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Last Wednesday, the U.S. Federal Reserve declared it will not raise interest rates or stop buying $120 billion a month of government bonds and mortgage-backed securities any time soon, although the central bank sees a stronger economy emerging.
“We will continue to provide the economy the support that it needs for as long as it takes,” Fed chair Jerome Powell said at a 17 March news conference after the most recent meeting of the bank’s open market committee.
“The path of the economy will depend significantly on the course of the virus, including progress on vaccinations,” the committee said in a statement following its meeting. 
“The ongoing public health crisis continues to weigh on economic activity, employment, and inflation, and poses considerable risks to the economic outlook.”
The Fed wants to see “actual progress, not forecast progress” before changing its strategy, Powell said.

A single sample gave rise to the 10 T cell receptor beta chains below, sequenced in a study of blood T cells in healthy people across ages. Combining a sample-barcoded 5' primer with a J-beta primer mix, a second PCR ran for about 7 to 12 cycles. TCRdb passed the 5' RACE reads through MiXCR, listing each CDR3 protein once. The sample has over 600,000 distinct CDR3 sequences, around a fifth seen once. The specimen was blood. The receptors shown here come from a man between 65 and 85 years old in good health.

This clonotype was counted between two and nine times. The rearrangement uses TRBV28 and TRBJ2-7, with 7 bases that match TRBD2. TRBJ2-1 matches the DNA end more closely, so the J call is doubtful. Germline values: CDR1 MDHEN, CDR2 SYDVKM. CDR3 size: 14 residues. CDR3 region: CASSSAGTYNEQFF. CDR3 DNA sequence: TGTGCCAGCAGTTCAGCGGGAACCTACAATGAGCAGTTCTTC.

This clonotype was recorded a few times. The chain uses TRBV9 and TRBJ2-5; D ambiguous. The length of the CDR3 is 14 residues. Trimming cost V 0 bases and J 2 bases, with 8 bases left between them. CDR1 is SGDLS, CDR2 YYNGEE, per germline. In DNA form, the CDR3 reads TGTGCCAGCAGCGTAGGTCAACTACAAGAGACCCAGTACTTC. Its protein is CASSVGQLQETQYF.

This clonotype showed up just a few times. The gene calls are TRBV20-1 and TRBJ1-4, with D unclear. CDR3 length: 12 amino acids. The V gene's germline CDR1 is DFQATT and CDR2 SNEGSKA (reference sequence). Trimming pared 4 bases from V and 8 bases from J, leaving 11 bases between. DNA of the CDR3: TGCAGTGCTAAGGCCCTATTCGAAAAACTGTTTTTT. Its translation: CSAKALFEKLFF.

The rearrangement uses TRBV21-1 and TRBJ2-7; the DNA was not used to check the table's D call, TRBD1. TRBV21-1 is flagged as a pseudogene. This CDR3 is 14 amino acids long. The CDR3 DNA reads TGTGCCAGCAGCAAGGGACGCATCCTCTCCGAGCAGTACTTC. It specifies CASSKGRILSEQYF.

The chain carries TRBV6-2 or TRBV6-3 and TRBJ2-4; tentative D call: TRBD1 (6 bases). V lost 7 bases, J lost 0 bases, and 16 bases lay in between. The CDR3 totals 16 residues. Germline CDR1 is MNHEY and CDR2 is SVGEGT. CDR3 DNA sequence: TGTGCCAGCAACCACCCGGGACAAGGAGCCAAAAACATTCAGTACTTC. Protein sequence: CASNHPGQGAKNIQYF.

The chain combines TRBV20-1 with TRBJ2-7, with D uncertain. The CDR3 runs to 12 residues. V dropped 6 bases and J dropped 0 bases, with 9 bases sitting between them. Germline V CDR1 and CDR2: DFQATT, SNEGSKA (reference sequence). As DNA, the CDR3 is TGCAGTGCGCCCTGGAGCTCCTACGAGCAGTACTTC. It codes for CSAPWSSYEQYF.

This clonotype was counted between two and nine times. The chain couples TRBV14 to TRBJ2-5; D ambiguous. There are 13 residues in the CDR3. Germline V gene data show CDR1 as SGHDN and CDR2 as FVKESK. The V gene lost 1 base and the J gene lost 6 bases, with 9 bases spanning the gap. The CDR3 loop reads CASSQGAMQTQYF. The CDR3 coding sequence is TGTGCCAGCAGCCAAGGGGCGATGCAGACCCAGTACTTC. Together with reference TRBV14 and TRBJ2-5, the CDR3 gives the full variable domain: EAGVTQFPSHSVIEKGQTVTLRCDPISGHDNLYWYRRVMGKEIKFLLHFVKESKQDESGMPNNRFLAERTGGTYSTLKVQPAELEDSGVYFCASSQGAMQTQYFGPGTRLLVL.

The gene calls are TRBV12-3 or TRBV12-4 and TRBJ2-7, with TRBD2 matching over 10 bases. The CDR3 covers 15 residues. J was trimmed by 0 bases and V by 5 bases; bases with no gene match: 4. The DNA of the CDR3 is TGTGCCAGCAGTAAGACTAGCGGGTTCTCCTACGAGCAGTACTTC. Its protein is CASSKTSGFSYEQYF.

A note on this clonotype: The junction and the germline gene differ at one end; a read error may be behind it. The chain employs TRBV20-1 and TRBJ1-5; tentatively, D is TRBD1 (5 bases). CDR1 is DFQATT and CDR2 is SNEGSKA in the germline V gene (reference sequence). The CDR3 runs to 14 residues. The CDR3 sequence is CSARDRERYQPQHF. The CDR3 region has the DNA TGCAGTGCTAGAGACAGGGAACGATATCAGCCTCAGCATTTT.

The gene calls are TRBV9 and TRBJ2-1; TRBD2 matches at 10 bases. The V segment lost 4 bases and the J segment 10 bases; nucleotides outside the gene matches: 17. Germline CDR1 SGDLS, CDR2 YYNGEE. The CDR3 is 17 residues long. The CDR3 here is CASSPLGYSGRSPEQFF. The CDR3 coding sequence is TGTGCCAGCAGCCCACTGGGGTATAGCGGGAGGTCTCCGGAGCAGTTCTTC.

The Fed’s unchanged policies “will ensure that monetary policy will continue to deliver powerful support to the economy until the recovery is complete,” he said in comments quoted by the Wall Street Journal.
The central bank’s steadiness reflects its commitment to seeing the economy attain maximum employment and a sustained 2-percent inflation rate, Powell added.
The Fed now wants to see “inflation moderately above 2 percent for some time” before raising benchmark interest rates,” he explained.
A “transitory” rise in prices would not alter the bank’s policy,” Powell added.
“The economy is a long way from our employment and inflation goals and is likely to take some time for substantial further progress to be achieved,” he reiterated.
TREND FORECAST: As we have long noted, there is nothing new in the Fed’s announced money-pumping policy. It will do all it can to keep ultra-cheap money flowing into the system. Thus, inflation will increase as will safe-haven assets. 
TRENDPOST: Three months ago, 18 Fed officials polled estimated that an interest rate increase would be appropriate in 2024. Now, seven of the 18 foresee a hike in 2023, and four think one will be needed in 2022, based on the economy’s accelerating strength.
Inflation will be paced at 2.4 percent this year, the bank thinks, instead of the 1.8 percent it forecast in December, and will average 2.2. percent in 2022.
The Fed predicts the U.S. GDP will expand 6.5 percent this year, no longer the 4.2 percent it forecast in December. Unemployment will fall to 4.5 percent this year, compared to the 5 percent called for in the bank’s outlook at the end of 2020.

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